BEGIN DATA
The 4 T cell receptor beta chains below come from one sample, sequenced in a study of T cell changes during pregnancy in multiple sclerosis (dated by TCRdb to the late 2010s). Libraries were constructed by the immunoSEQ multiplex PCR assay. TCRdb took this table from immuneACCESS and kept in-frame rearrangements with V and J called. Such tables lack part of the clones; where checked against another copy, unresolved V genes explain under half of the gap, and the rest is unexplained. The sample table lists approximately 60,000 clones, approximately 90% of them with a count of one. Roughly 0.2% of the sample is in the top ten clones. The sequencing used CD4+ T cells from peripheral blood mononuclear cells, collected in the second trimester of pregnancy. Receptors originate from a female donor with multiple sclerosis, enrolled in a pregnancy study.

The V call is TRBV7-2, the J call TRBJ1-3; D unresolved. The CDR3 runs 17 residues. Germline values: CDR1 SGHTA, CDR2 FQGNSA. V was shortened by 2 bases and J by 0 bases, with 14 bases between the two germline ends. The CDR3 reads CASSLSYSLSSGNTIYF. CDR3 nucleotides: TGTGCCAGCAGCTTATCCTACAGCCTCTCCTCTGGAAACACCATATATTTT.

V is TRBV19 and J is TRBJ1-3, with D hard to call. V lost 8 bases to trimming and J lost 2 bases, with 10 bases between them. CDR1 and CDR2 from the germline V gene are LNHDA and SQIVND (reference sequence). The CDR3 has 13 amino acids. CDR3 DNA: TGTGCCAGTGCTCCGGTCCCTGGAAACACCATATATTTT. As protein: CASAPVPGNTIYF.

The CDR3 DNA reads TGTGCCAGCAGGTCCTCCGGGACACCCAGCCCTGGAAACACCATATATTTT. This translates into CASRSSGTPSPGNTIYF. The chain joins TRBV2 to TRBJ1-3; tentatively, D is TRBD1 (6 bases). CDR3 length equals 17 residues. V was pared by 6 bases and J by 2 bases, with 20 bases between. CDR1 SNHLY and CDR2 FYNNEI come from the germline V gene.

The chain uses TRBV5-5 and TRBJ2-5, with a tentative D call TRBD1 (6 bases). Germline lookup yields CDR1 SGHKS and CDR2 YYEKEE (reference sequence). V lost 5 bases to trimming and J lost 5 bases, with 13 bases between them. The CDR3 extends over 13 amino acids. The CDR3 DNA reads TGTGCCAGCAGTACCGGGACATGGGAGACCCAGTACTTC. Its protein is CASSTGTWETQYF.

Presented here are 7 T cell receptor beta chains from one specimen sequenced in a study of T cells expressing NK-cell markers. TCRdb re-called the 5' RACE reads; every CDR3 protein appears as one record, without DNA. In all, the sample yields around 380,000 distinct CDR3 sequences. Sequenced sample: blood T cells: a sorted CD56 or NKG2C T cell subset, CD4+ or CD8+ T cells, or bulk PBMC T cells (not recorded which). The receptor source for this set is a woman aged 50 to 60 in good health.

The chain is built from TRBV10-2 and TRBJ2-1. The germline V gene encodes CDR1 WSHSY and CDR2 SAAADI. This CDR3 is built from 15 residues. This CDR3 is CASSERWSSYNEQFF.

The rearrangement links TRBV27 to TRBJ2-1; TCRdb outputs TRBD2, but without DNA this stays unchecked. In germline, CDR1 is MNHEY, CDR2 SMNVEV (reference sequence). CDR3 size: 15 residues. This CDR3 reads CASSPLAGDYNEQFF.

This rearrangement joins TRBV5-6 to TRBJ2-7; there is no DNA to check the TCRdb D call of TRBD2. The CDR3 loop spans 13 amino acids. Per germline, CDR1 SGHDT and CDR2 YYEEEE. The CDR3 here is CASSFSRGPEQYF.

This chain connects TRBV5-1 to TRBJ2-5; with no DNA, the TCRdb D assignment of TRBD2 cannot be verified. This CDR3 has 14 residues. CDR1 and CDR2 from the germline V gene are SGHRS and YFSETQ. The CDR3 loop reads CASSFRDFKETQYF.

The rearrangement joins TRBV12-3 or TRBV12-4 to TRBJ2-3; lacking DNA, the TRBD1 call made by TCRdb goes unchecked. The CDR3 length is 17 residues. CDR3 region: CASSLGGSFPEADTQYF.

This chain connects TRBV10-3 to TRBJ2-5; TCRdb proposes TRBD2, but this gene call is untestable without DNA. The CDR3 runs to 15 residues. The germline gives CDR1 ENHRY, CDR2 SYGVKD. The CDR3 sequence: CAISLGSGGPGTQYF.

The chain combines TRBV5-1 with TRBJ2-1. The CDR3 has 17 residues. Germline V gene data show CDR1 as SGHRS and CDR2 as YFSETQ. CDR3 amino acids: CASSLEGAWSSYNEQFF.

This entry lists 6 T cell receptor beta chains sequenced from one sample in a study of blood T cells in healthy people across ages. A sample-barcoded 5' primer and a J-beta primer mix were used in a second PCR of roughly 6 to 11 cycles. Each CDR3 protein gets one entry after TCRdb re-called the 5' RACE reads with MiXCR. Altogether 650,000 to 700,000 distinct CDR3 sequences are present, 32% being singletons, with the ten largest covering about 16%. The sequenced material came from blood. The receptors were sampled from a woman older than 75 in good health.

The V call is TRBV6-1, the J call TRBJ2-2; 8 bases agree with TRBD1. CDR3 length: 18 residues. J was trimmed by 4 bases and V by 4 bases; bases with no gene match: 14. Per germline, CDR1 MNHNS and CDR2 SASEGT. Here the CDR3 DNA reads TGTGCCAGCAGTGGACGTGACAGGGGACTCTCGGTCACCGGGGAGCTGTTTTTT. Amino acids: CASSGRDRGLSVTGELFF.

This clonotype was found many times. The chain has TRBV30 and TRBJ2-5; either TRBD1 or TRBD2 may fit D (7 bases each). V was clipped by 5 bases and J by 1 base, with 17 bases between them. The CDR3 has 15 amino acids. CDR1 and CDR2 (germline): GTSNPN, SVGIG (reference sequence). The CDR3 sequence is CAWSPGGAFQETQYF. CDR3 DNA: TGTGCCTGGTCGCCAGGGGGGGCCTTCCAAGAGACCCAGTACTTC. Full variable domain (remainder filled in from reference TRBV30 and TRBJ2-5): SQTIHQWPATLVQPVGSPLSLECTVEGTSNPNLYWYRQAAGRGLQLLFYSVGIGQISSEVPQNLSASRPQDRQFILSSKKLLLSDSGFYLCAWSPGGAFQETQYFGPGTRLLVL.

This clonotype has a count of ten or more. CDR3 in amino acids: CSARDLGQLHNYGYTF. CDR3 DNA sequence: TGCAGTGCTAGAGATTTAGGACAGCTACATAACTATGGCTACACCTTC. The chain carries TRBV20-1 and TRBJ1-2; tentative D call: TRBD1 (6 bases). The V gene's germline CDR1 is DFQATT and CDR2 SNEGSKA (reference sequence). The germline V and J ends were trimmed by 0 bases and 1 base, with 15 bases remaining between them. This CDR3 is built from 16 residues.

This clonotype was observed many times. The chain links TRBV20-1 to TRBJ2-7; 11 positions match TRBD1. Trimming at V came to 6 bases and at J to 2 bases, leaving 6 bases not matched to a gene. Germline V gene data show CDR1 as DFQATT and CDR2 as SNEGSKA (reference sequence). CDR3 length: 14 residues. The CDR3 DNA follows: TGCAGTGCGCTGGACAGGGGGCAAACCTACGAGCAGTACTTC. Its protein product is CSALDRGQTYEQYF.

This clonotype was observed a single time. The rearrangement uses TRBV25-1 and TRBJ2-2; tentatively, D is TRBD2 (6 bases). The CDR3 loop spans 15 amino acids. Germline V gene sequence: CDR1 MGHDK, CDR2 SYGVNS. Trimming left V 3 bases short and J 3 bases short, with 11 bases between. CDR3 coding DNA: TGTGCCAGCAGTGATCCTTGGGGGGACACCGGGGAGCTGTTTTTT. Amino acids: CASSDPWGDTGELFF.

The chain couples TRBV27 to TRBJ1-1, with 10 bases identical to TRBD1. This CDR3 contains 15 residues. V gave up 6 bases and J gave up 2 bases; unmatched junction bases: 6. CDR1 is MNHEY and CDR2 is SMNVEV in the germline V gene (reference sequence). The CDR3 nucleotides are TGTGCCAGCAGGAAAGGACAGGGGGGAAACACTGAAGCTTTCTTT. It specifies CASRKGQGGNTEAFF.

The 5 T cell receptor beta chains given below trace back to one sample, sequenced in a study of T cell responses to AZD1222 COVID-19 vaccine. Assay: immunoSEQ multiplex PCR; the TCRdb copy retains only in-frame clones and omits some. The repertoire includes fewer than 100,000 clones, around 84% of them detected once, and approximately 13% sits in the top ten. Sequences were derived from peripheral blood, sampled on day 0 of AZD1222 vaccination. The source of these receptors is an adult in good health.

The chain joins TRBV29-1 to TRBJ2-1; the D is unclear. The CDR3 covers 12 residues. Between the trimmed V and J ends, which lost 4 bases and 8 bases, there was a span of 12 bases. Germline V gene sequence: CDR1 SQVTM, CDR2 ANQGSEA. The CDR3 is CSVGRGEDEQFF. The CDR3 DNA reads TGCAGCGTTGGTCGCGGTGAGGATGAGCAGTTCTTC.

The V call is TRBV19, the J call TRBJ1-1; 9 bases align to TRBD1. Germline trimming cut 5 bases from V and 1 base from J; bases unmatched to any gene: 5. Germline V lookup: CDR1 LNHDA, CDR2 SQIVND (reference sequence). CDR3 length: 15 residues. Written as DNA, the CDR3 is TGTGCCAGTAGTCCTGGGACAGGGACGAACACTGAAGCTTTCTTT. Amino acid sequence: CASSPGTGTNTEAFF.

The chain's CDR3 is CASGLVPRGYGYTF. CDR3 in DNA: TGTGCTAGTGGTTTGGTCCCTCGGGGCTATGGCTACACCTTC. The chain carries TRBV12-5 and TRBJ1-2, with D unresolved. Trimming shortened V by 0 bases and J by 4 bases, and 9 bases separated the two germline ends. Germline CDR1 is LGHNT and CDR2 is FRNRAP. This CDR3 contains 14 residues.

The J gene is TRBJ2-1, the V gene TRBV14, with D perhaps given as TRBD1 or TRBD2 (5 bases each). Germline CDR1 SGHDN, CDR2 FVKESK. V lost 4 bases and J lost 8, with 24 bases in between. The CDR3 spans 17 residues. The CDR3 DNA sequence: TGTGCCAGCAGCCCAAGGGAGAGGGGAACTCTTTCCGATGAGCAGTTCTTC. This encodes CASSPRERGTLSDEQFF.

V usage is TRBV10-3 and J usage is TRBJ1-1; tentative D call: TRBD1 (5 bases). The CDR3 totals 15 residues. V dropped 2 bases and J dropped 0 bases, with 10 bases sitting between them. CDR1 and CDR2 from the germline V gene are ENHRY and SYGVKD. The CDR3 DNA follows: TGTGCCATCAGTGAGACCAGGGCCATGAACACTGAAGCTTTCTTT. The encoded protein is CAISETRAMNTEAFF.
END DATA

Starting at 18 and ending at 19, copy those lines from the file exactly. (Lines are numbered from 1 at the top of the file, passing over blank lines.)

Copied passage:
This clonotype was observed many times. The chain links TRBV20-1 to TRBJ2-7; 11 positions match TRBD1. Trimming at V came to 6 bases and at J to 2 bases, leaving 6 bases not matched to a gene. Germline V gene data show CDR1 as DFQATT and CDR2 as SNEGSKA (reference sequence). CDR3 length: 14 residues. The CDR3 DNA follows: TGCAGTGCGCTGGACAGGGGGCAAACCTACGAGCAGTACTTC. Its protein product is CSALDRGQTYEQYF.

This clonotype was observed a single time. The rearrangement uses TRBV25-1 and TRBJ2-2; tentatively, D is TRBD2 (6 bases). The CDR3 loop spans 15 amino acids. Germline V gene sequence: CDR1 MGHDK, CDR2 SYGVNS. Trimming left V 3 bases short and J 3 bases short, with 11 bases between. CDR3 coding DNA: TGTGCCAGCAGTGATCCTTGGGGGGACACCGGGGAGCTGTTTTTT. Amino acids: CASSDPWGDTGELFF.